And on the empty pages you must write." " the life and character, the aspect and the manners of His description of the sea as that mighty organ only that ancient and unchanging people”—the Egyptians, God can play” is very fine, and some of the sonnets — is full of interest and value.
notably that which gives the title-linger in the To turn now to science. A fifth volume has appeared memory and may not be forgotten. Then there is a of “The Royal Natural History” (9s., net.), which new edition of Mr. Arthur Symons's “Silhouettes " Mr. Lydekker is editing for Messrs. Warne. No book (Smithers, 5s. net), the one notable volume of poems that of its kind, I think you will agree, has ever been the little band of writers whom the public has dubbed better illustrated, and the letterpress, for accuracy decadent has produced. One can doubt neither the and authority, could hardly be improved. Certainly cleverness nor the charm of much of Mr. Symons's work, there is no other popular natural history which even and here and there he touches a deeper note, and approaches this in all-round excellence. Then I send touches it with truth, as when (perhaps unconsciously the third volume, illustratel with coloured plates paraphrasing Rossetti) he finishes “Emmy” with this like its predecessors, of Dr. Bowdler Sharpe's “ Hand stanza book to the Birds of Great Britain” (W. H. Allen, 6s.),
“O my child, who wronged you first, and began in Allen's Naturalists' Library; and a good book of
First the dance of death that you dance so well ? similar interest is Mr. Charles Dixon's “ British Sea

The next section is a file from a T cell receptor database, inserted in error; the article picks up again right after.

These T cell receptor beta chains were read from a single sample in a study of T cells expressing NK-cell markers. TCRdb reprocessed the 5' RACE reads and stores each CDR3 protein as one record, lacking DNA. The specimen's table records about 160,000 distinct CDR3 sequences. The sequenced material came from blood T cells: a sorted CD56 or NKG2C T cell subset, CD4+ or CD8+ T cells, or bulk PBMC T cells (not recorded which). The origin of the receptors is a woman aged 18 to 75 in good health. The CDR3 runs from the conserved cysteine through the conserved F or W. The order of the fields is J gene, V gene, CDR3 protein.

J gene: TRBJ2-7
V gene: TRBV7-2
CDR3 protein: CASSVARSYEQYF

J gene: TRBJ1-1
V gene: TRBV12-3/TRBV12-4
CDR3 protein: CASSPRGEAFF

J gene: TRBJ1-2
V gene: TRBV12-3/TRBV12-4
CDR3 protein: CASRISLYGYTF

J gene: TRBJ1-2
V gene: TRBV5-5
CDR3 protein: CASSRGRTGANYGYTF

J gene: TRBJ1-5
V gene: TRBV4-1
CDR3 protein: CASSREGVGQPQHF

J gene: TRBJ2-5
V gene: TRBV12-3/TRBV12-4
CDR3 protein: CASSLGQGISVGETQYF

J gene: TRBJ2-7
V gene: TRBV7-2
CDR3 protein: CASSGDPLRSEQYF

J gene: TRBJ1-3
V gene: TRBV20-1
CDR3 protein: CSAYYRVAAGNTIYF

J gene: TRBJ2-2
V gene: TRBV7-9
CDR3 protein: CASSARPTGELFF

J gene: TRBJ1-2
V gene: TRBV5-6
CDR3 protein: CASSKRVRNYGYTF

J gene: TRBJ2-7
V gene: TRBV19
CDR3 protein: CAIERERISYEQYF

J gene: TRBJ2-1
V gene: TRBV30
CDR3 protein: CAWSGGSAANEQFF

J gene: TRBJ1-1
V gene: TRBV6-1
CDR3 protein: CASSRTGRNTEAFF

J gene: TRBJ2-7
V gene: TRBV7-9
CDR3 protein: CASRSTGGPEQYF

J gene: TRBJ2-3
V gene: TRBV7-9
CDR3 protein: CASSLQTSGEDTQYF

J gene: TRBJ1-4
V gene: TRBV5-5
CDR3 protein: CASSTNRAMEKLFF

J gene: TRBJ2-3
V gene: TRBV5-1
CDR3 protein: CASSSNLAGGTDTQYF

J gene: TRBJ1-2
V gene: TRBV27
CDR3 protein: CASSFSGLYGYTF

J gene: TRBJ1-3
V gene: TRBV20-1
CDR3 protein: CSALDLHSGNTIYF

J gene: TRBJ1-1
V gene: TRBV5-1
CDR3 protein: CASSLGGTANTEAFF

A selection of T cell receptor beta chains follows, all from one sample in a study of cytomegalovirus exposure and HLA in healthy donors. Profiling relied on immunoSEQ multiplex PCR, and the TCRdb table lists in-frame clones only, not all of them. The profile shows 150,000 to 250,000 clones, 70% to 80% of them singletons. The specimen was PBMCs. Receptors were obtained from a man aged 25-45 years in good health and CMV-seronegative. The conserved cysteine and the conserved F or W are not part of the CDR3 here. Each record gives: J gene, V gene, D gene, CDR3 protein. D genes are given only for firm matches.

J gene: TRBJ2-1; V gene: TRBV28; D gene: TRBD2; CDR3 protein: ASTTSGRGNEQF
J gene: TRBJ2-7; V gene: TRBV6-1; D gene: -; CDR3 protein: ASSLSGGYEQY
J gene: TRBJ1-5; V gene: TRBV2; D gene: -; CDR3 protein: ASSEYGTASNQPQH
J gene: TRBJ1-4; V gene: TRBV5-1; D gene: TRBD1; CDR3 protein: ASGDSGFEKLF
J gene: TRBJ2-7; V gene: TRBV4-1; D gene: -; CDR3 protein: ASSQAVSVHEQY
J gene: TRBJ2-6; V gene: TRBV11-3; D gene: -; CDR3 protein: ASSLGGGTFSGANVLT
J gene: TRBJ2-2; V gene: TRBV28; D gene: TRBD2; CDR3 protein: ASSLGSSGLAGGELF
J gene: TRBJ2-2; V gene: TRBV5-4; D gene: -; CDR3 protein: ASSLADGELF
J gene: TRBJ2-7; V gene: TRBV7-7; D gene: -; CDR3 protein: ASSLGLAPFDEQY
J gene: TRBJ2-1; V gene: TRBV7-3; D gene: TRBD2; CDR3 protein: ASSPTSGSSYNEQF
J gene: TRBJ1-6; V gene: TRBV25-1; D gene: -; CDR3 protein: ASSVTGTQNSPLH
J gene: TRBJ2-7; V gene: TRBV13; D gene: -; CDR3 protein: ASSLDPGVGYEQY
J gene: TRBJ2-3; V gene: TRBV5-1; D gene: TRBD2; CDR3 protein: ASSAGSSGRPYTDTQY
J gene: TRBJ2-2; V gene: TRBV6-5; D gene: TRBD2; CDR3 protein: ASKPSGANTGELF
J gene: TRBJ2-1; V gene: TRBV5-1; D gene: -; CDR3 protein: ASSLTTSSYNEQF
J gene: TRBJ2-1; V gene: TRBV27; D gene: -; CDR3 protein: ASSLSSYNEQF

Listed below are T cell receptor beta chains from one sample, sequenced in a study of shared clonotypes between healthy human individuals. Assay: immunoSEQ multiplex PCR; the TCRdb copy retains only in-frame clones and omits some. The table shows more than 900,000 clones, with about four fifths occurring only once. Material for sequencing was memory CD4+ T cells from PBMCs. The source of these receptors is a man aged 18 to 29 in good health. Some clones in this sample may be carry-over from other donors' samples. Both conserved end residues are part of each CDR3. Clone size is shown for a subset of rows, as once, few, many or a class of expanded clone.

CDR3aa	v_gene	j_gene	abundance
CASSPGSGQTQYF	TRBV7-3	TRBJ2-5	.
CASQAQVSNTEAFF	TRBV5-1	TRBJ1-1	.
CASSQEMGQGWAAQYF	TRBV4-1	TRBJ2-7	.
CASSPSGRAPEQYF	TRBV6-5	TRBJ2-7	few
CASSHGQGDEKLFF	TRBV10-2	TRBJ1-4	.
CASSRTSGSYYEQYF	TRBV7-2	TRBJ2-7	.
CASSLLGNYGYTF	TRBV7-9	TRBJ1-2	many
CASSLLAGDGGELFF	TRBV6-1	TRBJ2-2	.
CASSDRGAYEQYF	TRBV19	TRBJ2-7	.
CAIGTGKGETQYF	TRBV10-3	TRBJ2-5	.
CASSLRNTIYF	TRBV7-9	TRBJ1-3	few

Sonl for soul: and I think the soul of a man Birds" (Bliss, 10s. 6d.), with illustrations by Mr. Charles
Shall answer for yours in hell.” Whymper.
Mr. Grant Allen's “Moorland Idylls Mr. Symons is the editor of the Savoy, of which there has (Chatto, 6s ) deals largely with birds, too. It is a series been so much talk. And I send Mr. W. Roberts's “ Book. of sketches in his own inimitable manner, and written Verse: an Anthology of Poems, of Books and Bookmen of course from a pronounced evolutionary standpoint, from the earliest Times to Recent Years” (Stock, 5.3.), a of the animal life, the flowers, and the trees that volume of the Book-Lovers Library, and a compleinent to he can see
on the moorland surrounding his own Mr. Gleeson White's " Book-Song” in the same series, house at Hindhead. Mr. Allen used to produce which contained the more modern verse of this kind. books of this kind more often. I have little doubt you In “ The Ascent of Woman" (Lane, 3s. 6d. net), Mrs. possess and love his " Evolutionist at Large,' and his Roy Devereux has reprinted her six articles from the "Colin Clout's Calendar.” “Moorland Idylls ” is just
Review of last year, adding an introduction“ On such another volume. “ The Hare” (Longmans, 5s.), the Criticism of Woman," and seven papers entitled collec& volume of the Fur and Feather Series, appeals rather tively “On Her Looks." The book is smartly written. to the epicure and the sportsman than to the naturalist, The author has the faculty of saying half-truths with an although with the other articles, by various learned emphasis that gives them somewhat of the charm of a authorities, on the shooting, cooking, coursing, and paradox. Still there is good in the volume, and it is hunting of the poor little biast, appears an excellent cal :ulated to make people think.
“ Travel and Talk” (Chatto, 21s.) is the characteristic brightest and most modern of writers, and his book here title of two characteristic volumes in which Mr. Haweis gives us glimpses of all sorts and conditions of men, and has recorded notes of his impressions during the journeys all manner of interesting places in the regions beyond the (amounting in the aggregate to 100,000 miles), which he